By Vijay Darda | 05-12-2011
It is said there are only seven immortal individuals. An immortal is nothing but a person near whom even the shadow of old age and death does not lurk. If you ask any Hindi cine lover, particularly one who has been tracking Indian cinema from the fourth-fifth decade of the last century, s/he will tell you without batting an eyelid that there is one more immortal. His name is Dev Anand.
The troika of Dev, Raj and Dilip ruled Hindi cine world for long. Later, only Rajesh Khanna and Amitabh Bachchan, and recently the Khan trio, could hold such sway over the psyche of film buffs. Still, nobody could match the achievements of Dev-Raj-Dilip. Among these three also, Raj Kapoor began playing roles of father or character actor after he began feeling the age. Dilip Kumar also followed suit. However, evergreen Dev Anand continued romancing Suraiya to Tina Munim via a countless beauties earning epithets like evergreen, eternal, chocolate hero and diehard romantic.
In the days when filmdom was not perceived as a respectable profession – in fact it was being said that those who could not do anything in life should try their hand in cinema – it was considered a big deal when the young Dharam Dev Anand Pishori, armed with a degree in English literature, came directly to Mumbai from Pakistan dreaming a career in cinema. Father Pishorilal was a celebrated lawyer of that time but all his children (Chetan, Dev and Vijay) chose films over legal profession.
During his short stay in Pune, Dev forged a bond of friendship with Guru Dutt and both swore to help each other in the film world. However, it was Ashok Kumar who gave the first real break to Dev Anand. He played a lead, though a relatively inferior role, against Suraiya, the then leading actress. Both did seven films together. They fell in love and even wanted to tie the nuptial knot but could not. She was a Muslim and he was a Hindu. Suraiya’s ‘mausi’ came in the way of the match. Dev kept doing films with many other leading ladies for long but he really enchanted the film connoisseurs in 1960s. Romance, though on silver screen, earned respect and popularity in that period and credit for this undoubtedly goes to Dev Anand.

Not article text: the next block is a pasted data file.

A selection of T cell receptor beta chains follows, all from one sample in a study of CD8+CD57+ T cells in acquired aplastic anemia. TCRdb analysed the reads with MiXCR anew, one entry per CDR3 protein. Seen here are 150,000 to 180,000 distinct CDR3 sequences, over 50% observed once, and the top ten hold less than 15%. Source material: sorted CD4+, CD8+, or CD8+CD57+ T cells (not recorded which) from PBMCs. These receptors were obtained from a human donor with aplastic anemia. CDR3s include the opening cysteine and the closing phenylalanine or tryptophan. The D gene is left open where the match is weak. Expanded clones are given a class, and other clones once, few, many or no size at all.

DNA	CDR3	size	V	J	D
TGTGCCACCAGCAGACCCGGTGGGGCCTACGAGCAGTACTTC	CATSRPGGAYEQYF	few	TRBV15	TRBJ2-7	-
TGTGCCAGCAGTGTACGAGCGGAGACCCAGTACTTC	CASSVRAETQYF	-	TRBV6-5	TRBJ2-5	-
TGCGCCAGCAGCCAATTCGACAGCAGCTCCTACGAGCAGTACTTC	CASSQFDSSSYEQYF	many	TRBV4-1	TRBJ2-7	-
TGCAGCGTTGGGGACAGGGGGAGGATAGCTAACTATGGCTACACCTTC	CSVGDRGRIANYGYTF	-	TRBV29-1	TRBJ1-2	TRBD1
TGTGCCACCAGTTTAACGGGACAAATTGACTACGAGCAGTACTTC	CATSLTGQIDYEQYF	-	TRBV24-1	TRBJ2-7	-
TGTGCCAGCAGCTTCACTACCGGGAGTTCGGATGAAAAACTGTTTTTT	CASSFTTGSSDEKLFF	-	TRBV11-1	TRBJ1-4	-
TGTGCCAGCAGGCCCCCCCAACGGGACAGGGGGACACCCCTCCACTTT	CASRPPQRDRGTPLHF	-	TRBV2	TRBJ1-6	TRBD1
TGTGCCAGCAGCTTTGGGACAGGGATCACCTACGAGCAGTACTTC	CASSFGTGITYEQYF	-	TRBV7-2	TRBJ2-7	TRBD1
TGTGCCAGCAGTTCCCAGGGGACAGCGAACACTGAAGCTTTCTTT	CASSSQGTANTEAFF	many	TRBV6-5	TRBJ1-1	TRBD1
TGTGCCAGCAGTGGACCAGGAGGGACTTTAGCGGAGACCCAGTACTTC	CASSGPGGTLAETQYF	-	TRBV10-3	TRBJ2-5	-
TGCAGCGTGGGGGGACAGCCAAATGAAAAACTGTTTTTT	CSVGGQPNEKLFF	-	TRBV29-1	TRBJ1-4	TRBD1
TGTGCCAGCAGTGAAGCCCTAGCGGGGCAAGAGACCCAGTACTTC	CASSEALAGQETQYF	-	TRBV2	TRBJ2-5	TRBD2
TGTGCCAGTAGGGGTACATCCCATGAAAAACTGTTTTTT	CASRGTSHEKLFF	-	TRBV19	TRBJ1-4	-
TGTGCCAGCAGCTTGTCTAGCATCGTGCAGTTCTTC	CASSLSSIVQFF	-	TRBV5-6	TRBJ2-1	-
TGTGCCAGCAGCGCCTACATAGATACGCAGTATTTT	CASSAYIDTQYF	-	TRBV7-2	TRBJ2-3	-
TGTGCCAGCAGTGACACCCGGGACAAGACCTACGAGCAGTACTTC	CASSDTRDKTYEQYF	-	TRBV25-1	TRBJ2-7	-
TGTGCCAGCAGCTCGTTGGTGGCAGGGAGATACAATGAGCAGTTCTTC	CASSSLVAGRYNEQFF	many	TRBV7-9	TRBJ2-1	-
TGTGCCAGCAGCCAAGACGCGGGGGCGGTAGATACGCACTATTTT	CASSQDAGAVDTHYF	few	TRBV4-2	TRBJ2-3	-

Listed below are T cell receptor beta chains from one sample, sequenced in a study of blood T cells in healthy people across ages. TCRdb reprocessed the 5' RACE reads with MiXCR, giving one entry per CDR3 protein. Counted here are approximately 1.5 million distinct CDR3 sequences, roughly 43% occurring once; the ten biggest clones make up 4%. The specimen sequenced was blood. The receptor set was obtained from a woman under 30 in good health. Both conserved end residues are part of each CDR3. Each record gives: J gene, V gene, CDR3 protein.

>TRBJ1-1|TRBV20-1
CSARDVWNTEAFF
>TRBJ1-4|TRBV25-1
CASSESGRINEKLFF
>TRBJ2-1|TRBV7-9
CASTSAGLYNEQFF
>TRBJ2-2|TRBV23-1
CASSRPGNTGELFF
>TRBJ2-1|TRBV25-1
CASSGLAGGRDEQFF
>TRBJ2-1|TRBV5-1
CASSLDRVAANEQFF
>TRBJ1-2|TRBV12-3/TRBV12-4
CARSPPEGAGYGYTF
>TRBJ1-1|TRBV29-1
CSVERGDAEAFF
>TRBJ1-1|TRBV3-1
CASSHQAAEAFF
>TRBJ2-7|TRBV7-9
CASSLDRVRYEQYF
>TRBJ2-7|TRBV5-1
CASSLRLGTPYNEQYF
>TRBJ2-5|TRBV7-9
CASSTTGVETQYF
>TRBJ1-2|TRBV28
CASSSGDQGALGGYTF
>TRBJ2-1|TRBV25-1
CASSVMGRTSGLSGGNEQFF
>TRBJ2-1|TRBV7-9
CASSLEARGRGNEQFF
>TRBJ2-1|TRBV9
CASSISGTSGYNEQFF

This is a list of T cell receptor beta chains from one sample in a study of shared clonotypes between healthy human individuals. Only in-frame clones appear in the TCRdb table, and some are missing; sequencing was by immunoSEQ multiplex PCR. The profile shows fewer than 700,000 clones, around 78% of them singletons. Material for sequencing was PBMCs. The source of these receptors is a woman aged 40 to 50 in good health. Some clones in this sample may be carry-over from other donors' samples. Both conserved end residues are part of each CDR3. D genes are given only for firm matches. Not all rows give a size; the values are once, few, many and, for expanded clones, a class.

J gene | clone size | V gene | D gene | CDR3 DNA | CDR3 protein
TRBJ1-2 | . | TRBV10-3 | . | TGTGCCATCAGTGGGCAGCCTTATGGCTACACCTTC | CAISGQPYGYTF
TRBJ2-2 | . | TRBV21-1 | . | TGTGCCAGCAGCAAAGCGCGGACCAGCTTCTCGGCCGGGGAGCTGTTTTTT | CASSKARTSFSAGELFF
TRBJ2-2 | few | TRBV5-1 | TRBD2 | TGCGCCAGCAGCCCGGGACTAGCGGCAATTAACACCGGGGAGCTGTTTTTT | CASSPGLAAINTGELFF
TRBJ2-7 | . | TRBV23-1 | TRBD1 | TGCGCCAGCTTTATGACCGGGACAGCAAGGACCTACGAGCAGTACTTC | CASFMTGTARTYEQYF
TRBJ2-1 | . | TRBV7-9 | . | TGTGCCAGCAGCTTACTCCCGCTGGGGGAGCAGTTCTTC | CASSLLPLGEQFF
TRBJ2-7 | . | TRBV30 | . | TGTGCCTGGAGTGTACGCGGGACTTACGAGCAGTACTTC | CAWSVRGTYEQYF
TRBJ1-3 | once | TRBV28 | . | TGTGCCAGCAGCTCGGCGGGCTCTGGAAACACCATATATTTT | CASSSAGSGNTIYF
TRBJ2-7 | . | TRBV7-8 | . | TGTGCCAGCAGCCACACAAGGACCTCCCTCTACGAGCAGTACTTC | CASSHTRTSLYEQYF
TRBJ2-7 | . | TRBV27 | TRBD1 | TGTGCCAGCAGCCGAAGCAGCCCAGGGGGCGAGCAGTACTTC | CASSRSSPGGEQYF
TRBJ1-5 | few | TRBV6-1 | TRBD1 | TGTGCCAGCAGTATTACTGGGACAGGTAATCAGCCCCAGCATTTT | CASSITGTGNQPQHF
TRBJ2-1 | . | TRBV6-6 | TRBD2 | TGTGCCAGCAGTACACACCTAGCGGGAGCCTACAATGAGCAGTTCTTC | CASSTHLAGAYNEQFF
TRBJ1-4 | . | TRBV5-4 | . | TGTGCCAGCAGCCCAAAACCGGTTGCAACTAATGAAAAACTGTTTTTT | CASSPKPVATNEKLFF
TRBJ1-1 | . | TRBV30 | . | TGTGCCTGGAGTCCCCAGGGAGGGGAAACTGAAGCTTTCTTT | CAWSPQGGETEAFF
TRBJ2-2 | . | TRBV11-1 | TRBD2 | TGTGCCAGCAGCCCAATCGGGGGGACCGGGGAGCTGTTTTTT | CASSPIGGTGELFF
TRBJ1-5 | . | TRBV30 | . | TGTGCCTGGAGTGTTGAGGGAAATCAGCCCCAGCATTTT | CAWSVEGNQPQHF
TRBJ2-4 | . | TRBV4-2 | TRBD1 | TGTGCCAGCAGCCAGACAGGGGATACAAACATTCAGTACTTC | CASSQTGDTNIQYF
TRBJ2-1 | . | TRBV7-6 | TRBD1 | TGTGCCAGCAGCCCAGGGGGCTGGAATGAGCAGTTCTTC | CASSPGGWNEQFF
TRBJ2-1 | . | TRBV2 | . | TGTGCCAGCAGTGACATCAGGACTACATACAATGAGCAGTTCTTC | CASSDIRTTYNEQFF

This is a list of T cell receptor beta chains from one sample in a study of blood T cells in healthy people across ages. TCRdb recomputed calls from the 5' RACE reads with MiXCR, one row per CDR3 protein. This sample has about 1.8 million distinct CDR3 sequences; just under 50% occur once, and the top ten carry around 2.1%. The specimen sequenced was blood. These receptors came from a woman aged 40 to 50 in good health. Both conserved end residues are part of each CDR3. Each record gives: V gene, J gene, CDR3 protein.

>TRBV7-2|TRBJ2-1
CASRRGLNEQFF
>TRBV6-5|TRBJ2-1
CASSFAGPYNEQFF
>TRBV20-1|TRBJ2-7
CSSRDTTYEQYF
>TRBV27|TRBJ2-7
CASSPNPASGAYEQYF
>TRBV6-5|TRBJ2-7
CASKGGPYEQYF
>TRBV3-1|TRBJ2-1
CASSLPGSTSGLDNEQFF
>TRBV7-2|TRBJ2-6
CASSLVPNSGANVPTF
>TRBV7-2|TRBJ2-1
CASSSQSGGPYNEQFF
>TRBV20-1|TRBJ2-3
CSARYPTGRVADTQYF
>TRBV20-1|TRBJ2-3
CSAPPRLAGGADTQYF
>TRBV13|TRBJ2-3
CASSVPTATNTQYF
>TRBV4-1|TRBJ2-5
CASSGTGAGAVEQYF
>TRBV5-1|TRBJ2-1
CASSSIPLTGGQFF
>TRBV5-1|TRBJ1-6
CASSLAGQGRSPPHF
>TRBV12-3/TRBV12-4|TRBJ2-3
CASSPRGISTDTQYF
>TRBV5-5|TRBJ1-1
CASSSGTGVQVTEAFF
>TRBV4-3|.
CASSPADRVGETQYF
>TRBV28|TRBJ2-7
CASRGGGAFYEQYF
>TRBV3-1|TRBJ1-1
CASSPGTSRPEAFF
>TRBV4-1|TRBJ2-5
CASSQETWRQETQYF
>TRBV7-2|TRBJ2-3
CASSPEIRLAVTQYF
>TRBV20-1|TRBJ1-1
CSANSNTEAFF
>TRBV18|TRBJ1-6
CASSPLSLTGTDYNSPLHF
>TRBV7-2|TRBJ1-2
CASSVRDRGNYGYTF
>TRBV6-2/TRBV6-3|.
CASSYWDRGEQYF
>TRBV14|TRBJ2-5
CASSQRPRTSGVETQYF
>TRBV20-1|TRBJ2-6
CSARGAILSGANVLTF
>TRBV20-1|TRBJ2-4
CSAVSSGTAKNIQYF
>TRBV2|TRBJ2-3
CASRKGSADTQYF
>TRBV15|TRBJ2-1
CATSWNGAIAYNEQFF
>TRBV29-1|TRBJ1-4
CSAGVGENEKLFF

Tere Ghar Ke Saamne, Asali Nakali, Jab Pyar Kisise Hota Hai…the list of his films is endless. That rapid dialogue delivery as if he was not taking a breath, approaching heroine — while crooning a number — in his trademark walk, jerking neck… his mannerisms were many. His every single action was like a style statement. His hairstyle had cast such a spell on the youth that one could see Dev Anands in every nook and corner of the country. The true showman Raj Kapoor who made social statement through movies that entertained you and also had a dose of sex and then the exploits of tragedy king Dilip Kumar… Cine lovers used to keep waiting for new films of these starts for months together. Still, Dev Anands’ were the most awaited films. New film would invariably be released in Mumbai first. The plans for the whole week opened at the theatre concerned from Monday, much before the movie was actually screened on Friday. Possessed by the thought of ‘First Day, First show’, the diehard fans made a beeline at the ticket counters from early Monday morning or a night earlier. It was sheer madness. The media has grown so much and films are hyped to such an extent before they even go on floor that eagerness and enthusiasm that one could feel for films in those days is not seen today.
I was fortunate to be blessed with friendship with Dev Anand, the true claimant of the epithet ‘evergreen’, which many a time is used loosely for many. While bidding him the final farewell, what I remember is his pure, eager gaze, and the warm feel of his hands.
In 2006, Lokmat had felicitated him at Nagpur. His look, filled with a grateful joy, was as eloquent as his speech. I had attended the premiere of the colour version of film Hum Dono. The entire Bollywood had turned up at the venue but Dev Saab sat in his car, waiting for me to arrive. What selfless love this man was capable of!
During his recent birthday programme, Dev Saab said to me, “After returning from London, we will go to Yavatmal.” We had even planned a felicitation programme for him there. But he never returned from London. For a long while, he kept denying the fact that his days as a hero were over. Apart from acting, he continued the gamble of producing films till his last breath. What was the logic behind it? He himself told this to me once: Main zindgi ka saath nibhata chala gaya.